After I made a big case for the virtues of Boardwalk Empire‘s languid pace and subtle payoffs, this week nearly had me snoozing. Plenty was set up, though — “Bone For Tuna” was all about Nucky’s alienation, the stage for which was set with the opening dream sequence that melded together his feelings for Billie and his feelings about Jimmy. Gillian artfully tells a tale out of school to Gyp Rosetti regarding Nucky’s alienation (what kind of revenge might she have planned for him?), that “his own brother wanted him killed.” Rosetti replies with a comment about what a person has left once they no longer have their flesh and blood. “Nothing,” Gillian replies knowingly. “You have nothing.” For more on Nucky’s fall from grace, hit the jump.
Nucky’s sudden jealous attachment to Billie makes more sense now in this context. Without Jimmy, Eli, the Commodore, Margaret or anyone else (besides his trusted valet), Nucky is on his own. As he says to Billie to end the episode, “I thought I had a nightmare I was alone,” to which she replies, “well you’re not any more.” But where had she been for two days? Gone, or ignoring Nucky’s calls on purpose? The dark foreshadowing of Billie’s disappearance and her empty apartment make one wonder if she’ll last the season, and if not, what then will happen to Nucky.
Things between Nucky and Margaret may at this point be irreparable. He needs her to comfort him, but she no long can nor wants to, in order to distance herself from his nefarious deeds. As much as it seems like Nucky is the one keeping away from Margaret, taking mistresses and not treating her well, it’s really Margaret who has more or less cast him out, probably counting on the fact that he wouldn’t divorce her because of the kids and his image (and, of course, she knows too much at this point not to be kept close). Margaret has also ended her piety and turned her scheming ways to get what she wants for good causes. She traps the head doctor at the hospital to getting a blessing from the Bishop about a women’s center just as such arranges for Nucky to be knighted, for appearances. The behavior is nothing new for Margaret — after all, she did scheme to get close to Nucky and have her husband done away with (even if she didn’t spearhead it, she was certainly complicit and was never under any illusions — she’s always been too smart for that). She gets what she wants!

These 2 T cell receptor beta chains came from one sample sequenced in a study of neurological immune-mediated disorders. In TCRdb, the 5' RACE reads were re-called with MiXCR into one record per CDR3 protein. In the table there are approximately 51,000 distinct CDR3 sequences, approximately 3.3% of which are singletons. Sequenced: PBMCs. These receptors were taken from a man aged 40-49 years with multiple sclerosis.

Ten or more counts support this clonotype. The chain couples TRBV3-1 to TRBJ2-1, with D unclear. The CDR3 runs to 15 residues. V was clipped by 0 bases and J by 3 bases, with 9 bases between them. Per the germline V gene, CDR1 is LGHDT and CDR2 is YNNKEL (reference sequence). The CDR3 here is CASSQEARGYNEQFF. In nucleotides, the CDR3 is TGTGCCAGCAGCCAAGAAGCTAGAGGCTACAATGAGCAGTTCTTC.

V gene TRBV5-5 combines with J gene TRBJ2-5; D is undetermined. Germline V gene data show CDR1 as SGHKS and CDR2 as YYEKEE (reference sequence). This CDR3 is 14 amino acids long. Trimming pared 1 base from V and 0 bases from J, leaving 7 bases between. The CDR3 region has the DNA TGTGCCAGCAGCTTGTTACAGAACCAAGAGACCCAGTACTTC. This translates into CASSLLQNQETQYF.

Elsewhere, on the business end of things, Nucky wines and dines the whining Rosetti and nearly convinces him to get out of town … until the “bone for tuna” moment, which Rosetti (naturally, he who “can find an insult in a bouquet of roses”) takes badly. Rosetti is like a petulant child throwing his toys out of the stroller … if by “toys” ones means “men” and by “throwing” one means “setting on fire.” His kind of villain is pure insanity, which is difficult when trying to predict what could come next. Chaos and guns, I’m guessing.
Speaking of that, though Rothstein didn’t make an appearance this week (unfortunate, as he’s a personal favorite), Lucky Luciano and Meyer Lansky were back on the scene with their heroin trade, retaliating to their mule being robbed (by …?). How this will connect back to Nucky and the liquor trade is unclear, but Luciano did provide a tie-in to Gillian (remember them together?), who wants to keep her joint classy by not having leaks, and regaling her patrons with art, theater and poetry (of course, they just want the naked chicks and sex).
It seems that Lucky and that crowd don’t know yet about Jimmy’s death (or by whose hand it was), and whether it really matters at this point I don’t know. Nucky is back in power after all, and not much of a threat to their racket. Richard Harrow, the only one who might still openly bare Nucky ill will (besides Gillian) explained that he and his family were free from harm. Killing Manny was about Angela, not Jimmy: “Jimmy was a soldier. He fought, and he lost.” But Nucky’s conscience is not at rest over the deed. He dreams of Jimmy and then reminisces in a key scene after Jimmy is back from the war, and Nucky makes him the deputy to a deputy — not exactly the homecoming Jimmy was expecting, and the beginning of the rift of malcontent between them. Perhaps Nucky is wishing he had taken things a different way. Still, what’s done now is done.
It was a quiet and contemplative week for Boardwalk, highlighting Nucky’s tenuous emotional position (with no one standing by him) as well as establishing Rosetti as the massive thorn in trade between New York and Atlantic City. Some of the dialogue is snappy and the atmosphere always lush, but for a show to roll this slowly requires some intense love for the characters we are studying. The moments with Van Alden (addressed below) and Harrow are the most affecting of the show, but there’s just not enough time spent with them. Instead we’re stuck watching a man many viewers have grown to intensely dislike wallow in self-awareness. He’s certainly not the only one who misses Jimmy.
Episode Rating: B
Musings and Miscellanea:
– Though Van Alden’s work and social life are the pits, his home life is pretty ideal. Remind me though, does his wife know his real name and self, or did he completely Don Draper her? Does she know him only as George Mueller? Great moment when he got drawn up in the raid, though. And such pathos when he got punked by his co-workers, who are annoying but perhaps not malicious.
– It was nice seeing O’Doyle taught a lesson about runnin’ his yam!
– “Nothing wrong with letting your hair down a little” – Van Alden, the least likely person to ever say such a thing and mean it.
– “Bone For Tuna” sounds filthy.
– “Don’t try to weasel a hand-job for a tip!” – O’Doyle